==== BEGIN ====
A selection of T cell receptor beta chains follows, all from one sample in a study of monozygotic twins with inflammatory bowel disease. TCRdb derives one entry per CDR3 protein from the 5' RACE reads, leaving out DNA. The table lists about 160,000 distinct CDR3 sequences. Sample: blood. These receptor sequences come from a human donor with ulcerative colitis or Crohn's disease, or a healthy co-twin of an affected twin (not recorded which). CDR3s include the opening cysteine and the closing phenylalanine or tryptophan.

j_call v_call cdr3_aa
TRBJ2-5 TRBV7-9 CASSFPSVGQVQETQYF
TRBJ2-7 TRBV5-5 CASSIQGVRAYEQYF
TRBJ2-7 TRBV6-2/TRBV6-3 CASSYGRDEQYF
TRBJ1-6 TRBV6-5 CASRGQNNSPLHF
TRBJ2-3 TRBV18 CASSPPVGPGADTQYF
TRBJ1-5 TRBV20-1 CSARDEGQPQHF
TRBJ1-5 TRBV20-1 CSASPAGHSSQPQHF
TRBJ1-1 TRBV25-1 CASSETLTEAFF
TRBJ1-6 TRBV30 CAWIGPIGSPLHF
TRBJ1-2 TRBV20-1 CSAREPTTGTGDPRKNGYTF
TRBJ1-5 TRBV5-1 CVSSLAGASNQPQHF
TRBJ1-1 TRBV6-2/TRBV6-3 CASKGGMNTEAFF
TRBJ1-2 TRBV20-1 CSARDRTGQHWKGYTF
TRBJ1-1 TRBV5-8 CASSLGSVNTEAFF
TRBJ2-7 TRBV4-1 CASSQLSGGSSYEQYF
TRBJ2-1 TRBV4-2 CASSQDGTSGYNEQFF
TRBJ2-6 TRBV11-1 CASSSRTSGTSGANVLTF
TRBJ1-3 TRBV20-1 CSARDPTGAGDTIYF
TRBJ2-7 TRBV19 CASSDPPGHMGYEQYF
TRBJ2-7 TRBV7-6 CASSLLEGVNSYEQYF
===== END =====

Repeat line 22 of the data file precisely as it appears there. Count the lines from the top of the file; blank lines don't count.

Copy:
TRBJ2-7 TRBV7-6 CASSLLEGVNSYEQYF